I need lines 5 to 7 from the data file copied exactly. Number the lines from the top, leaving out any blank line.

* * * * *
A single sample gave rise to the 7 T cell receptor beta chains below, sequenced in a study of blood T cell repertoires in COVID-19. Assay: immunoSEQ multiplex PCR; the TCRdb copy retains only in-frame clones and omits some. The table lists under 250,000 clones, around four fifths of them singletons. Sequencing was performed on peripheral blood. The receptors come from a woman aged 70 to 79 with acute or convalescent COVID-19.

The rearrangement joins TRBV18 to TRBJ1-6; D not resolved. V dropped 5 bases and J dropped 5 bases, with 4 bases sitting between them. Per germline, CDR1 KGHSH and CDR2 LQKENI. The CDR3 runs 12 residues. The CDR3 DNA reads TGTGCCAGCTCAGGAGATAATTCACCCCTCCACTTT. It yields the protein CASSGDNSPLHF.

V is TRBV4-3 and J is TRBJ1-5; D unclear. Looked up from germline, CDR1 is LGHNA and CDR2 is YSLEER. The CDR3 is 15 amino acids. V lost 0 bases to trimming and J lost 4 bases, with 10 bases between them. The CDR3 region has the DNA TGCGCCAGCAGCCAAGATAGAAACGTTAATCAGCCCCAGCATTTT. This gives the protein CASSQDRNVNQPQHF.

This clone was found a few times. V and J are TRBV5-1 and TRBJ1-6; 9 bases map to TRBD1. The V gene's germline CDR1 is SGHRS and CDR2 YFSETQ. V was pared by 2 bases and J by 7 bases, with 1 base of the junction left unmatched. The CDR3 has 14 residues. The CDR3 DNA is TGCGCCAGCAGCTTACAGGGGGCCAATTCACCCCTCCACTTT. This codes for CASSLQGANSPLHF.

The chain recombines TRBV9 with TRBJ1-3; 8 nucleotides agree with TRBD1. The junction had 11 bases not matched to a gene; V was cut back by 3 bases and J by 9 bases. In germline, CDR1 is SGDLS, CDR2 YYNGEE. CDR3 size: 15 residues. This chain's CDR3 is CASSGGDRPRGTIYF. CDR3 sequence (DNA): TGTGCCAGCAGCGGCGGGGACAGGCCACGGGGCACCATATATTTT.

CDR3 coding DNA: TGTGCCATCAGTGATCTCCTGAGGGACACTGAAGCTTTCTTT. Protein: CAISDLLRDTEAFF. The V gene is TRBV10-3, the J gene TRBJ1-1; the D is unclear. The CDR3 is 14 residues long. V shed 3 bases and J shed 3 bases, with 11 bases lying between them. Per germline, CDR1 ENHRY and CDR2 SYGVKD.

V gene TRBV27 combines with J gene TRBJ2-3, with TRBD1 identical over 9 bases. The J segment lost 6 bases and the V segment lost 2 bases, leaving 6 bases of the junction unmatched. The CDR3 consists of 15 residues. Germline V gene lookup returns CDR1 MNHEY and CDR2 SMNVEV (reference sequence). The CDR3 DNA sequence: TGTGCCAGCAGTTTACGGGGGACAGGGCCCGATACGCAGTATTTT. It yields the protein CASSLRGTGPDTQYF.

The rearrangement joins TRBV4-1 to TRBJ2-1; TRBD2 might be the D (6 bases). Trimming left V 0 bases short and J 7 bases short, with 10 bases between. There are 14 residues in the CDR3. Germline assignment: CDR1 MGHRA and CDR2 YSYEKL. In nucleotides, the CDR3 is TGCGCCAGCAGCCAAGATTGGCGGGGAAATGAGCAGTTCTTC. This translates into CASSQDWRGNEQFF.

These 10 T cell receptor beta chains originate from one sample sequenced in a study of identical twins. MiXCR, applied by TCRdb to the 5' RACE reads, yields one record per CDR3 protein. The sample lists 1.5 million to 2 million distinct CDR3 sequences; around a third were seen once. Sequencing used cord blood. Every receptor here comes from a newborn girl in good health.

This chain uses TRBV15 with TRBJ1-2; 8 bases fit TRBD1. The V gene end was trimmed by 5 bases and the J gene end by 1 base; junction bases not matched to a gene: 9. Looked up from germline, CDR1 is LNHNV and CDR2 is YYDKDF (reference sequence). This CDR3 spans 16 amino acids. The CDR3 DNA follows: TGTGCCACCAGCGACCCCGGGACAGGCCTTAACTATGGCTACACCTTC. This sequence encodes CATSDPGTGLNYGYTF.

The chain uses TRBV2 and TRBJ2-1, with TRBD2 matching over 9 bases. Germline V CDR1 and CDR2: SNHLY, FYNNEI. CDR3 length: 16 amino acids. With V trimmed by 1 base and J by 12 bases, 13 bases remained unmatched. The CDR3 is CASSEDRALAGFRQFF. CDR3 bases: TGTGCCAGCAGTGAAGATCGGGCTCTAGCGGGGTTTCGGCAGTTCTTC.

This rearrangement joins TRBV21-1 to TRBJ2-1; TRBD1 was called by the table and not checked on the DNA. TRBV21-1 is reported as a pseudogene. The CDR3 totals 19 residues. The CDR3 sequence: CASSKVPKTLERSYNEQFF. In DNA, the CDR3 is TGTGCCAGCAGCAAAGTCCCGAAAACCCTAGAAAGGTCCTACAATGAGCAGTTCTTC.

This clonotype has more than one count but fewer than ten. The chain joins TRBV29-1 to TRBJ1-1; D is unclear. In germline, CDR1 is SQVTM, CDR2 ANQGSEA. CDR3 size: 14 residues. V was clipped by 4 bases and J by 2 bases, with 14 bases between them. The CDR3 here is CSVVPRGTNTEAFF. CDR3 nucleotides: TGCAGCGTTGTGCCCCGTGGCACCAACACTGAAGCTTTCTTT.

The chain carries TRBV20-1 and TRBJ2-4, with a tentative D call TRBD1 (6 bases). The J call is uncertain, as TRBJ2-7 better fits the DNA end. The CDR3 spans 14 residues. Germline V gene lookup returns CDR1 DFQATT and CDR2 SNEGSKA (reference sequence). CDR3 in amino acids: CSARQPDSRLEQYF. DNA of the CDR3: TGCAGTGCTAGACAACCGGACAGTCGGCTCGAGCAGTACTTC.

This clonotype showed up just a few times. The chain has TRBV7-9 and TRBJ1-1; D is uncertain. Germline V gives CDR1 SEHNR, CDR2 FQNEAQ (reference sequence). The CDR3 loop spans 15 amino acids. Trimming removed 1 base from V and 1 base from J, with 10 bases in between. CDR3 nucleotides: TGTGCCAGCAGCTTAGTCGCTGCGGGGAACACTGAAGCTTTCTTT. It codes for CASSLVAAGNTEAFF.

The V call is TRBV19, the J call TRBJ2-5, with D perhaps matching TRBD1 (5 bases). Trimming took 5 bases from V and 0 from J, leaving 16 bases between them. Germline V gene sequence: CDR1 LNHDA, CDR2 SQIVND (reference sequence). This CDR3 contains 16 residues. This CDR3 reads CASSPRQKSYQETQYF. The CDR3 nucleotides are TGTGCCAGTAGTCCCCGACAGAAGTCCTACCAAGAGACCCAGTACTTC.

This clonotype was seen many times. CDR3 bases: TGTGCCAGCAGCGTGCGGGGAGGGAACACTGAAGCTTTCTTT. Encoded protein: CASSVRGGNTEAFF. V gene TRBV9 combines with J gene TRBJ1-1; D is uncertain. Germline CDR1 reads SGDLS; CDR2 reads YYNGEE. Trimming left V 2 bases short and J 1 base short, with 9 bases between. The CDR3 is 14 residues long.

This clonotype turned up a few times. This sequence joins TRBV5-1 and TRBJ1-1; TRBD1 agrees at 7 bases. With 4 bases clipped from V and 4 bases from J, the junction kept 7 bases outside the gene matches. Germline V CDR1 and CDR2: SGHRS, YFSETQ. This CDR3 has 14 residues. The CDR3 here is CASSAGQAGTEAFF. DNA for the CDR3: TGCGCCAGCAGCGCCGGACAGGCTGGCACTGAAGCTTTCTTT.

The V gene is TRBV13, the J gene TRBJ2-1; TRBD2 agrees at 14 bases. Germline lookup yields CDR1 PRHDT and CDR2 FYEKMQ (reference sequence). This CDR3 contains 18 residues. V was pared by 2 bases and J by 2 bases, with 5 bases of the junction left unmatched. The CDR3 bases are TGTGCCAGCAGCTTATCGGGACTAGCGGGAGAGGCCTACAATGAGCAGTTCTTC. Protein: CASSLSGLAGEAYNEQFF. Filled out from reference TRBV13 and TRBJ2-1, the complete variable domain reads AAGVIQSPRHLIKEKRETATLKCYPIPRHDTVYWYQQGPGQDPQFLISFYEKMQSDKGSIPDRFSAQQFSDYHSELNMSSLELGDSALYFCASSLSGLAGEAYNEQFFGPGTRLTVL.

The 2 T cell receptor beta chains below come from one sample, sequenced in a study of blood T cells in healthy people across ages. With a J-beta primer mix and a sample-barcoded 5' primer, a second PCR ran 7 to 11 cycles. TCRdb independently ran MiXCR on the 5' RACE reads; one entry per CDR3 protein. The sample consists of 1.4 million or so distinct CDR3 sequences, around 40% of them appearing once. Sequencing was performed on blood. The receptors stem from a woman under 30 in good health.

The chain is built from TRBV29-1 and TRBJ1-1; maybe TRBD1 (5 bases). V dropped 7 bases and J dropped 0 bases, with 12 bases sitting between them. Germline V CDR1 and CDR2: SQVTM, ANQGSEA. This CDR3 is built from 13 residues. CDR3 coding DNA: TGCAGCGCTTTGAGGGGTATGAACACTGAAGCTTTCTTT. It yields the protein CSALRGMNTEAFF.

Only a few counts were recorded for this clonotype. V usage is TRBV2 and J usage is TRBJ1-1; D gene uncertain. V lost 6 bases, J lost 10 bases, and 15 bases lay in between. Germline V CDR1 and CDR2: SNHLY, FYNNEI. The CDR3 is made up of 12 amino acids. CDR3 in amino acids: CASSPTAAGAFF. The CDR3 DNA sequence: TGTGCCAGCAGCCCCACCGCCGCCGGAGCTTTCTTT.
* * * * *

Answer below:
The chain recombines TRBV9 with TRBJ1-3; 8 nucleotides agree with TRBD1. The junction had 11 bases not matched to a gene; V was cut back by 3 bases and J by 9 bases. In germline, CDR1 is SGDLS, CDR2 YYNGEE. CDR3 size: 15 residues. This chain's CDR3 is CASSGGDRPRGTIYF. CDR3 sequence (DNA): TGTGCCAGCAGCGGCGGGGACAGGCCACGGGGCACCATATATTTT.

CDR3 coding DNA: TGTGCCATCAGTGATCTCCTGAGGGACACTGAAGCTTTCTTT. Protein: CAISDLLRDTEAFF. The V gene is TRBV10-3, the J gene TRBJ1-1; the D is unclear. The CDR3 is 14 residues long. V shed 3 bases and J shed 3 bases, with 11 bases lying between them. Per germline, CDR1 ENHRY and CDR2 SYGVKD.

V gene TRBV27 combines with J gene TRBJ2-3, with TRBD1 identical over 9 bases. The J segment lost 6 bases and the V segment lost 2 bases, leaving 6 bases of the junction unmatched. The CDR3 consists of 15 residues. Germline V gene lookup returns CDR1 MNHEY and CDR2 SMNVEV (reference sequence). The CDR3 DNA sequence: TGTGCCAGCAGTTTACGGGGGACAGGGCCCGATACGCAGTATTTT. It yields the protein CASSLRGTGPDTQYF.